Communication has been hampered by bandwidth problems with cellphones. A dedicated hard line is needed. It can be strung along the water line described below. Stand in line to call your relatives while the rescue personnel get all the airtime they need.

Food is easy and not as critical as water. People can do without food for days to weeks (though not babies). The airlift is the easiest approach ... to staging areas. Getting food to people who are stranded is problematic. That kind of "home delivery service" is an expensive and time consuming task. It would be better to pick up the people than to chopper food to them. However, I've seen on TV that the helicopter crews don't even have the means to lower stuff from the chopper. They just throw it out the window and half of it breaks up on "re-entry". What a joke. They need a little rope with a plastic supermarket bag on the end filled with water and food. The recipient just rips off the plastic bag and the rope goes back up into the chopper. Cheap and efficient ... no waste from droppage and inaccurate throws.

Water is far more critical. Carrying water by chopper is extremely inefficient ... it's too heavy and lots of it is needed ... much more than you can get in an Evian bottle. In the heat of New Orleans, those people need a gallon per day apiece. In the Superdome that means 50,000 gallons per day minimum. Your typical garden hose can deliver about 300 gallons per hour or about 7200 gallons per day. So we need the constant flow from about 7 garden hoses. That represents about 6000 cubic feet of water which would fill about a half dozen tanker trucks. So, that amount is easily deliverable from trucks ... but how do you get it to a staging area like the Superdome?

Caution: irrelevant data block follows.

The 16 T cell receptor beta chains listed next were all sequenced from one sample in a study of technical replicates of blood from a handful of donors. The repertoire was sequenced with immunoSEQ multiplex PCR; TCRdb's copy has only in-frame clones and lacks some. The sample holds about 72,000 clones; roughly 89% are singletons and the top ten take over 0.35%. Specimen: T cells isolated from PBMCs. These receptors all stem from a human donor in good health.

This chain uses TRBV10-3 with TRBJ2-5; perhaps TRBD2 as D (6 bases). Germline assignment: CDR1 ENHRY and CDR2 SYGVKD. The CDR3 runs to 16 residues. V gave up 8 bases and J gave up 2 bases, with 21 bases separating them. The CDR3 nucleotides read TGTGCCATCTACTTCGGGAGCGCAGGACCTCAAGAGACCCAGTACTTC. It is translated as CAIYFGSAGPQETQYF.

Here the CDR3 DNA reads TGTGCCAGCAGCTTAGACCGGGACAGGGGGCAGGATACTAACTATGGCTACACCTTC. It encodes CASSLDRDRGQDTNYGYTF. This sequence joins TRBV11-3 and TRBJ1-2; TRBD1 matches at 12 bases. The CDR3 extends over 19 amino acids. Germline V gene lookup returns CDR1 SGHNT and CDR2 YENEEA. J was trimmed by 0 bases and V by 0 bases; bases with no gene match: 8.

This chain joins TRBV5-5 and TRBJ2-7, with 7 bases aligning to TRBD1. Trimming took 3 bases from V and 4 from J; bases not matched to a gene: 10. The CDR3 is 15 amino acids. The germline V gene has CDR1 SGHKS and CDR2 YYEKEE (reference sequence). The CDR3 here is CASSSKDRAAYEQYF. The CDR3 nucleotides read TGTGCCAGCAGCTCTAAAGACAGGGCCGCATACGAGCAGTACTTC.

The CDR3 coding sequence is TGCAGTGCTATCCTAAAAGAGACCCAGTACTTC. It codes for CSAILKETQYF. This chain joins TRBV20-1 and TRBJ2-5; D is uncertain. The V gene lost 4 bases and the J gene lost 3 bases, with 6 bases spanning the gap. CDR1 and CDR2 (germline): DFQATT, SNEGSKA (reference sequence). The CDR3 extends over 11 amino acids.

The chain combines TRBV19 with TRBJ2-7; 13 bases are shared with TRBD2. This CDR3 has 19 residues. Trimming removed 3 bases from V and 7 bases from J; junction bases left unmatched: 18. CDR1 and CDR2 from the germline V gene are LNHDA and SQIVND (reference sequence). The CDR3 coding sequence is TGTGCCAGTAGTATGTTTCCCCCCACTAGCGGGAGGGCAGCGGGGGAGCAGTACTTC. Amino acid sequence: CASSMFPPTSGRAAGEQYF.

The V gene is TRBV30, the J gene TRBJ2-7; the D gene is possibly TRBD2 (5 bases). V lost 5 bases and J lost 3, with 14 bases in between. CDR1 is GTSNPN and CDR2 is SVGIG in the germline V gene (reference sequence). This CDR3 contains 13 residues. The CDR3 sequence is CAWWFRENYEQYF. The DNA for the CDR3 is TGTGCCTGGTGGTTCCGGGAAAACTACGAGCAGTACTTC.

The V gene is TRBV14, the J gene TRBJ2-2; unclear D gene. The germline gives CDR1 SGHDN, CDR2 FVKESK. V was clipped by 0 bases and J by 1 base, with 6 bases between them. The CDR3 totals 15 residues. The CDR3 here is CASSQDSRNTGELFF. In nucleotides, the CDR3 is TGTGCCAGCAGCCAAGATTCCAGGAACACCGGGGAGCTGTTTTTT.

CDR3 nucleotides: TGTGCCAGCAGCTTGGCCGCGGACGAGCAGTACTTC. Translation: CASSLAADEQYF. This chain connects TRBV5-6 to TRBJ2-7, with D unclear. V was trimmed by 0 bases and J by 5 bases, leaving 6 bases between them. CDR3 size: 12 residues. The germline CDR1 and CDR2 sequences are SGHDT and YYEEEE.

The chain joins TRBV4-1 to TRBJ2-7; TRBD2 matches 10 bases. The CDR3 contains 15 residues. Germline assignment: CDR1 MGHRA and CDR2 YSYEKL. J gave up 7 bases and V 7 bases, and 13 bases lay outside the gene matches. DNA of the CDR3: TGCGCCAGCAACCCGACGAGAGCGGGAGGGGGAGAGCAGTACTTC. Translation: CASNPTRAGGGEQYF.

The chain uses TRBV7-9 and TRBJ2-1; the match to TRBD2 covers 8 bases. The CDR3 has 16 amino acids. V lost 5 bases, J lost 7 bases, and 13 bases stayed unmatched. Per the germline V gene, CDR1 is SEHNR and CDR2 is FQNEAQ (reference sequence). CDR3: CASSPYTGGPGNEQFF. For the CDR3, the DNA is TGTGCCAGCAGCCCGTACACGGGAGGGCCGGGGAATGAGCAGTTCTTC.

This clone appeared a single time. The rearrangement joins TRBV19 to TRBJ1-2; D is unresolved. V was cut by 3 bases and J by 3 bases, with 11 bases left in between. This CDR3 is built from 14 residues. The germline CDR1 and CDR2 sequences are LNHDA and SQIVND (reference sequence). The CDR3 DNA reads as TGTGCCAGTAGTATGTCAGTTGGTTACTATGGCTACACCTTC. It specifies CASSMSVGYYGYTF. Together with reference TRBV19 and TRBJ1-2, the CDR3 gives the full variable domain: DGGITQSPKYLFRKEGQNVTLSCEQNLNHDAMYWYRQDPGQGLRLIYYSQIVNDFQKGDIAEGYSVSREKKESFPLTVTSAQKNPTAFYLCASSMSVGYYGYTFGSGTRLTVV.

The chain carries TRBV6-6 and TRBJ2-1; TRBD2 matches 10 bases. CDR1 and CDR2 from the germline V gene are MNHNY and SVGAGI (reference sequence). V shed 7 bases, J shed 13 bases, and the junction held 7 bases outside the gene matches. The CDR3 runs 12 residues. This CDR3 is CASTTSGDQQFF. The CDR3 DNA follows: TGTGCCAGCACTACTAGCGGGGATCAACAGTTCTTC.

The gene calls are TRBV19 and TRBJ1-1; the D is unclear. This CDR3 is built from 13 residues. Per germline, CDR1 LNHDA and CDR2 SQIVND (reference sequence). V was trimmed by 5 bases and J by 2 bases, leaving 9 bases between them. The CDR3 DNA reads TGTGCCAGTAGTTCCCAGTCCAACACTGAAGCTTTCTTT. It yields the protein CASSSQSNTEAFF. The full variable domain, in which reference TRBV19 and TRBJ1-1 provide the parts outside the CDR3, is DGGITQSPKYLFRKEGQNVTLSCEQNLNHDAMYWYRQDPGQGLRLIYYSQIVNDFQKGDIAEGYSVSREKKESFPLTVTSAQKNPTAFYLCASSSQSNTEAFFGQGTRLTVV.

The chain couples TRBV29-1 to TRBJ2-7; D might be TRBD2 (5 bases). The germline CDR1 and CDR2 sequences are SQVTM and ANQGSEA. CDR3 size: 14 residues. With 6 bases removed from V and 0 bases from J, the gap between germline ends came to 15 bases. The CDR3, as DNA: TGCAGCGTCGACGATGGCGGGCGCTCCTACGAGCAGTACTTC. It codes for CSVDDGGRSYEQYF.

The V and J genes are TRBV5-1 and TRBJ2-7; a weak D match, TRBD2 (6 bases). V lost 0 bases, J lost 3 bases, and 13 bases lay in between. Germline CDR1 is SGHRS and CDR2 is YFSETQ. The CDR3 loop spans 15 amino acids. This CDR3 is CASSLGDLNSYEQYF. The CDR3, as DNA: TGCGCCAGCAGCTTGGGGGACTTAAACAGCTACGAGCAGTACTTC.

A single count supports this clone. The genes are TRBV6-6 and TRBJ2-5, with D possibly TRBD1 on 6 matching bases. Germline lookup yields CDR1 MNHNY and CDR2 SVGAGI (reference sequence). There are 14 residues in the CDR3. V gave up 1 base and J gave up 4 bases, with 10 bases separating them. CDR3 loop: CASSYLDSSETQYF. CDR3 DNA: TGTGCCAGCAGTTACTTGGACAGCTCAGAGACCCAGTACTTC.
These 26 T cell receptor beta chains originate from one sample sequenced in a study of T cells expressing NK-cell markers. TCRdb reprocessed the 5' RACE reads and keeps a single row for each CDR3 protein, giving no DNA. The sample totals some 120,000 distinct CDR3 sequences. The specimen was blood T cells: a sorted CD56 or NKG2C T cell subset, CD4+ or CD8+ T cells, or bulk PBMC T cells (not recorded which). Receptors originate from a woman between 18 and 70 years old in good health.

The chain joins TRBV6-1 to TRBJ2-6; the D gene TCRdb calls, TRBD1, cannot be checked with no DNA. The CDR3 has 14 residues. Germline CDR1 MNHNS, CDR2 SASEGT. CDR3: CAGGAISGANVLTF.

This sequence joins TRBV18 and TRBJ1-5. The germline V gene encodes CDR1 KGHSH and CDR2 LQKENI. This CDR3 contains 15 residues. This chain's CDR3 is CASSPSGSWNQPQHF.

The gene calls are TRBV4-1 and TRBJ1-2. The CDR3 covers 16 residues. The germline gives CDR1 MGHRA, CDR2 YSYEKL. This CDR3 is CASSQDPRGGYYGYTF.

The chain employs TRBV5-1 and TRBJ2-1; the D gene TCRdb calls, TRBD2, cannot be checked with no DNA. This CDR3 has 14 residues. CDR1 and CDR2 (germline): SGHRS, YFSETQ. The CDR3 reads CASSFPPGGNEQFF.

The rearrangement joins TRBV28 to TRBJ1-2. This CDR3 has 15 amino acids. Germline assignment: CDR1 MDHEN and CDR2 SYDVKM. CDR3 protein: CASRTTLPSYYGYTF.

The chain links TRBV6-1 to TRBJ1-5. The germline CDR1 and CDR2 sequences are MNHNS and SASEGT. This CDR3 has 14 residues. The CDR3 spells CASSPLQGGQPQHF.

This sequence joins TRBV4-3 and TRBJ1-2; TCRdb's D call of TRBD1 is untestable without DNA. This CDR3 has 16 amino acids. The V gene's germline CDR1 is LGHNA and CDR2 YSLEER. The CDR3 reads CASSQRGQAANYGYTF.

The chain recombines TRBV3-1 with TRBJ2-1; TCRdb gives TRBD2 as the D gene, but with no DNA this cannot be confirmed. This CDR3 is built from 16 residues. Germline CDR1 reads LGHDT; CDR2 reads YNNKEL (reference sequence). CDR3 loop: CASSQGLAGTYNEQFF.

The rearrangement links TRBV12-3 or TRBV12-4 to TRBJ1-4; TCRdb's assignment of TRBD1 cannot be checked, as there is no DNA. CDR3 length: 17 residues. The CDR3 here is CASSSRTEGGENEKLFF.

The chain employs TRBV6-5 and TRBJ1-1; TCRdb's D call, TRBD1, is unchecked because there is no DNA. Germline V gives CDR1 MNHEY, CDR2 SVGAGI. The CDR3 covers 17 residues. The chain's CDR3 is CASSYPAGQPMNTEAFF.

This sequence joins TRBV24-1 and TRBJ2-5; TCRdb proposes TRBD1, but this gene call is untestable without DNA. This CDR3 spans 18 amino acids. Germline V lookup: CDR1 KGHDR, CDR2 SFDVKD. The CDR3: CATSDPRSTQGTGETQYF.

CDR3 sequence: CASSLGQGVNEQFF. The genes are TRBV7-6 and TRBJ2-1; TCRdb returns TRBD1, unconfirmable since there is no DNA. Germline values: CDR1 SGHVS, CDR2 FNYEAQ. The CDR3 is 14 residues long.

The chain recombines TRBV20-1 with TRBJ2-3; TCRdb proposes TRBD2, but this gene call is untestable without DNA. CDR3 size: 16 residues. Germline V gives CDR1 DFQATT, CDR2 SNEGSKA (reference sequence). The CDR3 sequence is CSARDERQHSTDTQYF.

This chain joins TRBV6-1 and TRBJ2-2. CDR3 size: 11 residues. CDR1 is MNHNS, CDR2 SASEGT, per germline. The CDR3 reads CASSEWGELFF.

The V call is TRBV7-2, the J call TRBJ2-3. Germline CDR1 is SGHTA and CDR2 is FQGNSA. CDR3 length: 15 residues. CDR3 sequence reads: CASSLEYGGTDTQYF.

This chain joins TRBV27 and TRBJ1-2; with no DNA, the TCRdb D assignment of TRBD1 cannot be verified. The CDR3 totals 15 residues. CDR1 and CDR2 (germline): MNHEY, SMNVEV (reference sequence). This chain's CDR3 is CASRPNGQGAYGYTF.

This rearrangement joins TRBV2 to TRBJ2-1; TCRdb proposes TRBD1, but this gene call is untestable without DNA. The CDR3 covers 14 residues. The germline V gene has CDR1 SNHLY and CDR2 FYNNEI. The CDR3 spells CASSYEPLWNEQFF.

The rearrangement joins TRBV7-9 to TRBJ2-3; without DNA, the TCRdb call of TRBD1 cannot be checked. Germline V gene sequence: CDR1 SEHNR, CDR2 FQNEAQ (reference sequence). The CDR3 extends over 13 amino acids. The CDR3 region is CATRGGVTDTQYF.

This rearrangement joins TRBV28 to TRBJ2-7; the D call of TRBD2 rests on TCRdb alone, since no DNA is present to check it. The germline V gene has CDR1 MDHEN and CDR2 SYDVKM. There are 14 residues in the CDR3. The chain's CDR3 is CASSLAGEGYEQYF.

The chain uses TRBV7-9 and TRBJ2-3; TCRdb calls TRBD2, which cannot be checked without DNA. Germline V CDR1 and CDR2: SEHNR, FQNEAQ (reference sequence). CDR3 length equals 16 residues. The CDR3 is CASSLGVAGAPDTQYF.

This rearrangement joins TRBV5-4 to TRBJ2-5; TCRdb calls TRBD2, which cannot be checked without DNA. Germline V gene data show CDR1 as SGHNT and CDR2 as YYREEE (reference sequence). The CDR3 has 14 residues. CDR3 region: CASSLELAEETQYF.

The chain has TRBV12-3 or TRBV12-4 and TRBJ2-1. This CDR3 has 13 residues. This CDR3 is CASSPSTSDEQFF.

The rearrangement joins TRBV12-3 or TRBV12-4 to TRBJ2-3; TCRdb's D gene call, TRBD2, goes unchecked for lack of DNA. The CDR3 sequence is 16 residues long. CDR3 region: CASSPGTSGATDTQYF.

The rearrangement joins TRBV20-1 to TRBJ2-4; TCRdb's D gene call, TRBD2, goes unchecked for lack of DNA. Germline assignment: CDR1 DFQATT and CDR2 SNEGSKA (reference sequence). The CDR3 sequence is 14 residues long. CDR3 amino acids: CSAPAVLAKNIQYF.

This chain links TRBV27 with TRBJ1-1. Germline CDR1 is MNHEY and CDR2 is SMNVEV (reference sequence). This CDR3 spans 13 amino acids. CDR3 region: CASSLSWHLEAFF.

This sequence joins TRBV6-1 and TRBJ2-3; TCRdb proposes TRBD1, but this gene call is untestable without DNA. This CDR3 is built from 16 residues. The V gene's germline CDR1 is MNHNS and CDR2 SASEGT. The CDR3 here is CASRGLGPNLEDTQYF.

disastr2.gif - 4kb

Well, I've seen the answer along the highway through farm land. Those huge watering rigs where water is pumped from a central spigot, goes out though a big pipe that wheels around in a circle. A circular field watering system. Of course, we don't need it to go in circles, we don't need wheels, we just need the ~100 foot arched connectors to hold it above ground. Now, I do believe that any competent engineer could design a connection system so that a helicopter could carry a section and insert the male end into the female end so that it would lock and would not require a man on the ground to do anything at all. Thus, one or two choppers could construct perhaps 5 miles of waterline in a day, i.e. from the truck point to the Superdome delivery. The water pressure would be maintained by centrifugal pumps where the trucks go. If it has to go over deep water, you would need to design floats for the pipe. Gee, that's impossible ... eh?

All along the system is a spring loaded "slow feed" tap so that anyone could get water at all points between and it would shut off automatically when they got their fill. Of course, on the end, you'd have many taps and fountains set up for the main body of people. In other words ... next day clean water by the gallons. I'd expect to see some showers too ... if ... the supply is sufficient. Otherwise it's the wet rag clean up for everybody. And ... the main line should have "Y" connectors so that you could branch off from the main line to another area if needed ... without having to construct an entire new line. But then ... there's no engineers working on these things because ... it can't happen here.

Sewage is a huge problem and I can see no other solution than to chopper a giant empty tank to the area and put porta-potties on top. You climb up the steps ... take a dump into a hole that plops into the tank. The problem is stink. The main tank needs to be vented much higher than the people walking around. The porta-potty needs a fan to shove air down into the pot-hole so that the stink stays down there and exits the high vents. This is not difficult.

disastr4.gif - 8kb